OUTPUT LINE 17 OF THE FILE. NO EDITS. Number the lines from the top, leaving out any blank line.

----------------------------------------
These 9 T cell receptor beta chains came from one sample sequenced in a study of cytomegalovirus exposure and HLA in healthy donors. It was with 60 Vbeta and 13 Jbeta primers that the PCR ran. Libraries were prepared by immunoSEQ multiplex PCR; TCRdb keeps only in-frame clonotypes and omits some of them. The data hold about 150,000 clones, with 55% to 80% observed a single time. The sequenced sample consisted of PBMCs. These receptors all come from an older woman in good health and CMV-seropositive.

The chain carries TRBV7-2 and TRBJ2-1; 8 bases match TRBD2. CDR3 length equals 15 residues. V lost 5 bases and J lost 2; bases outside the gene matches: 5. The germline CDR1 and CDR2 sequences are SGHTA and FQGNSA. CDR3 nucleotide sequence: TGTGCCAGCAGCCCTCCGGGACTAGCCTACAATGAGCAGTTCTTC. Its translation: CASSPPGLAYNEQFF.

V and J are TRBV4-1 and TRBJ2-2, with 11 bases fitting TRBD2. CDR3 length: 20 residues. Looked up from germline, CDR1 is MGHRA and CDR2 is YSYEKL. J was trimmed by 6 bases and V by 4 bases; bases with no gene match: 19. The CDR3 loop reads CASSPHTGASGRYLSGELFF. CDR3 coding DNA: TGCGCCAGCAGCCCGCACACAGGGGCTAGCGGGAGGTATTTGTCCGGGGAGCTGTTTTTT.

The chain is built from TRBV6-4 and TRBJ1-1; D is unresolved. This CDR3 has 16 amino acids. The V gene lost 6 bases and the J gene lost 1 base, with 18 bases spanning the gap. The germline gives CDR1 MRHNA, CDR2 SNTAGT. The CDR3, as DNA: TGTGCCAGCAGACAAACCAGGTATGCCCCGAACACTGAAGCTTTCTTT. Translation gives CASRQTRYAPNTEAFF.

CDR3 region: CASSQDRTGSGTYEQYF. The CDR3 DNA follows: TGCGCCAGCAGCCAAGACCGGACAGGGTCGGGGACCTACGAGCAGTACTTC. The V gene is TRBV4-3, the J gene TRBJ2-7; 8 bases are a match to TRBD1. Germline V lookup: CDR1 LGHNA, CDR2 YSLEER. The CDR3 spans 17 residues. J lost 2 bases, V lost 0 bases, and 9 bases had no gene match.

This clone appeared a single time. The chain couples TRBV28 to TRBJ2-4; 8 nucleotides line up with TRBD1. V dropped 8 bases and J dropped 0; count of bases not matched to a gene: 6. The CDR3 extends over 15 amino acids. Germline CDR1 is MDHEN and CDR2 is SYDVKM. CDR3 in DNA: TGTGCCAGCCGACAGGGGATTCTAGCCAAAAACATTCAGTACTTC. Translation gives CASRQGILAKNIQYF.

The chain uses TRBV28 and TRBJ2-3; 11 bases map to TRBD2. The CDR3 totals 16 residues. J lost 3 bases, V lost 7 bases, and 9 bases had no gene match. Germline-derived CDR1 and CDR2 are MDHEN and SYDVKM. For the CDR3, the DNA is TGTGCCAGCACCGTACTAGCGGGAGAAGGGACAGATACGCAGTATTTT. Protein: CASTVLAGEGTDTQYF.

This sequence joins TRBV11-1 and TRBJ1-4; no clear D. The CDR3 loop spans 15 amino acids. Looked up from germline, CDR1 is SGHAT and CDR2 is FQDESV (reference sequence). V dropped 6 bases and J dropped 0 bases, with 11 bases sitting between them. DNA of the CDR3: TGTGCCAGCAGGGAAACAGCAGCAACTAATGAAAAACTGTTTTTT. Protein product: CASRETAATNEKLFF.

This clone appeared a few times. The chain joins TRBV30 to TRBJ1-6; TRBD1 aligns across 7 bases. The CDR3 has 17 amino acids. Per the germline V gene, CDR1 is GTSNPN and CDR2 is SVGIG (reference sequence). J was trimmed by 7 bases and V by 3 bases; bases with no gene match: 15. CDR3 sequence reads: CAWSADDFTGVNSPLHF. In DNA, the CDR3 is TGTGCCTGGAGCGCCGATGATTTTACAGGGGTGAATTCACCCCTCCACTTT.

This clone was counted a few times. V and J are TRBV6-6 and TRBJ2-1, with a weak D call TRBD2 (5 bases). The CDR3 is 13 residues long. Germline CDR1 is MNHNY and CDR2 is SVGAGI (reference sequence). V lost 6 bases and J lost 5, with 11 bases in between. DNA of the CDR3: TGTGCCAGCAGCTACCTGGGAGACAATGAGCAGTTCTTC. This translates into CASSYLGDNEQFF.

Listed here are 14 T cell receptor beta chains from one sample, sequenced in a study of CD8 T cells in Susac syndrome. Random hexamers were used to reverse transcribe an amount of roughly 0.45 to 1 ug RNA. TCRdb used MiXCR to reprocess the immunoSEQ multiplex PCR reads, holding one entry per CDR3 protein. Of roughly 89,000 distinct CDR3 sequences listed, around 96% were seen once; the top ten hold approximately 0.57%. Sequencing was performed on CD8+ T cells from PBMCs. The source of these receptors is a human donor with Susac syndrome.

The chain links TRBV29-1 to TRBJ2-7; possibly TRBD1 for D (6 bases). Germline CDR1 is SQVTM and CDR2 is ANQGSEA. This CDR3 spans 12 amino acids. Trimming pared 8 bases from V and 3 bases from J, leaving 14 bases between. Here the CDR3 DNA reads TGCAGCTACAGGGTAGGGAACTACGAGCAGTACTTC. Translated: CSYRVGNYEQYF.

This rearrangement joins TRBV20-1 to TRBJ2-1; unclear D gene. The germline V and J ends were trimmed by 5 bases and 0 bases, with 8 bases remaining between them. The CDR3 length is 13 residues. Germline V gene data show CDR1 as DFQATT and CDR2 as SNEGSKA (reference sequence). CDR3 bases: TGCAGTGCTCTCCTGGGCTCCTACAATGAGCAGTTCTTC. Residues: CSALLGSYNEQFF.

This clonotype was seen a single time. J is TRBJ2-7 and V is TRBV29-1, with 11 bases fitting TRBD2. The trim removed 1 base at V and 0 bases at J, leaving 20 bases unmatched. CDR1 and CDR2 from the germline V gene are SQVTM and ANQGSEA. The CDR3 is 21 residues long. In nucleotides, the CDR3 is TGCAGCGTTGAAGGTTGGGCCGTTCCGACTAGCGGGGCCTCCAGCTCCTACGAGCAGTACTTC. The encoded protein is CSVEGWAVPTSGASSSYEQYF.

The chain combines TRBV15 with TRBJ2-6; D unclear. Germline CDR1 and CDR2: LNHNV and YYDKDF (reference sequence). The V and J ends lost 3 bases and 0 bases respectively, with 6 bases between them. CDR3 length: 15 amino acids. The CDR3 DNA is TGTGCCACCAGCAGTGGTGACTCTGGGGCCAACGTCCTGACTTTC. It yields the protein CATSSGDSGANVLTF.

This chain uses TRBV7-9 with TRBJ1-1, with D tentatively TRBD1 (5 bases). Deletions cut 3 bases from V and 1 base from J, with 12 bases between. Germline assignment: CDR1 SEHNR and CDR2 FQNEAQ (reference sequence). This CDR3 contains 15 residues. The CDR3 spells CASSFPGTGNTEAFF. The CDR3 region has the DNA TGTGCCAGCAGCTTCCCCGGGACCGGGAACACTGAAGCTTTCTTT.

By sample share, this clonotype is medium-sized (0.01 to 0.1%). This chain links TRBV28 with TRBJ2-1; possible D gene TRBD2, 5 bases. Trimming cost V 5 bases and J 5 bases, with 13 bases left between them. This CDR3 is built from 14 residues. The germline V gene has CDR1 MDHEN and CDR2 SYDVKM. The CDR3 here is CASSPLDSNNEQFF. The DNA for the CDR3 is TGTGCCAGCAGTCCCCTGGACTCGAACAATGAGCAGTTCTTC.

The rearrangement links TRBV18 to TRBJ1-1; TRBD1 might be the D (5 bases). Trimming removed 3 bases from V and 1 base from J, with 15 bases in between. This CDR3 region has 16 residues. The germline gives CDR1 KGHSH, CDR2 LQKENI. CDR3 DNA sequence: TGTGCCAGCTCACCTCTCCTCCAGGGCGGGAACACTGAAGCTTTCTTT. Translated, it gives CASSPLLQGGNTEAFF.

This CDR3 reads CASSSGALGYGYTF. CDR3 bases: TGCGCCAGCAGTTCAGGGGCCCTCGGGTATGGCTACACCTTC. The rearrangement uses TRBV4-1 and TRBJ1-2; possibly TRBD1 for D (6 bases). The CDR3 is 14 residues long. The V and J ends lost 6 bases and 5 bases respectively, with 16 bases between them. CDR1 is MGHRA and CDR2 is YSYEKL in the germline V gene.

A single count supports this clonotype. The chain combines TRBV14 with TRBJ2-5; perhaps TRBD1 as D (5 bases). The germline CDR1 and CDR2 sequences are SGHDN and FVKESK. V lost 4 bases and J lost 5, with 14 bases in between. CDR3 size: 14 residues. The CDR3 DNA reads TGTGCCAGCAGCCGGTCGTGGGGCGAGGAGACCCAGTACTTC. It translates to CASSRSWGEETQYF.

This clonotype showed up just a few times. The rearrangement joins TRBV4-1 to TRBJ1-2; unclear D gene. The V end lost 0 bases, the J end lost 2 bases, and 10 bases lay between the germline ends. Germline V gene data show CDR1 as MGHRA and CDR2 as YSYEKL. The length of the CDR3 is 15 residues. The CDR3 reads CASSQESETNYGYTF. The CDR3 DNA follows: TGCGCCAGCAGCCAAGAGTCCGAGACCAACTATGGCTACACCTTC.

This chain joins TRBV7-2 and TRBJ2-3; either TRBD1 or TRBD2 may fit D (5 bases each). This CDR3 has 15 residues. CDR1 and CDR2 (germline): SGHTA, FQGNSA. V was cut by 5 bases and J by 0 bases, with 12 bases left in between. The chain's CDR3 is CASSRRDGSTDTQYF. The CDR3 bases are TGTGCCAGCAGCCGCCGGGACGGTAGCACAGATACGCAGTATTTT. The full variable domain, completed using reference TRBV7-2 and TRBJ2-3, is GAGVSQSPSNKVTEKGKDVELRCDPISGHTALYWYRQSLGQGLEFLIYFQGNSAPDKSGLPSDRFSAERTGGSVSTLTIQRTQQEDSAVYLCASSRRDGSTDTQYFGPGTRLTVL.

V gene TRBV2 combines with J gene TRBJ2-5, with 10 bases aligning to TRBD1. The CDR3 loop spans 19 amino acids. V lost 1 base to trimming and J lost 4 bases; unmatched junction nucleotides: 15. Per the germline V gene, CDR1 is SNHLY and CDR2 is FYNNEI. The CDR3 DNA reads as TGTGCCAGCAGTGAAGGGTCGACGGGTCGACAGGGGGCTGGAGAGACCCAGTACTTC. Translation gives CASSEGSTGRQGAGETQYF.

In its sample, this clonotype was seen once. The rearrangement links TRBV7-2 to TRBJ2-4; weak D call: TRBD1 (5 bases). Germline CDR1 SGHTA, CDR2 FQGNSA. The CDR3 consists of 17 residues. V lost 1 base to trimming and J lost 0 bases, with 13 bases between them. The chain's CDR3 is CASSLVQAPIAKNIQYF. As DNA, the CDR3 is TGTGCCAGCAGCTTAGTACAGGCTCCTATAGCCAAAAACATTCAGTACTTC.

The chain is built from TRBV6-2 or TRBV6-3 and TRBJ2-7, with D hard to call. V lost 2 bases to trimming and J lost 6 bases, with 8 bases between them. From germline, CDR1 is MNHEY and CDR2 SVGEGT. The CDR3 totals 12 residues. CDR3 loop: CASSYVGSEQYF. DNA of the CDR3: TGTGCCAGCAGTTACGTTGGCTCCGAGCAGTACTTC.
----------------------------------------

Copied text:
By sample share, this clonotype is medium-sized (0.01 to 0.1%). This chain links TRBV28 with TRBJ2-1; possible D gene TRBD2, 5 bases. Trimming cost V 5 bases and J 5 bases, with 13 bases left between them. This CDR3 is built from 14 residues. The germline V gene has CDR1 MDHEN and CDR2 SYDVKM. The CDR3 here is CASSPLDSNNEQFF. The DNA for the CDR3 is TGTGCCAGCAGTCCCCTGGACTCGAACAATGAGCAGTTCTTC.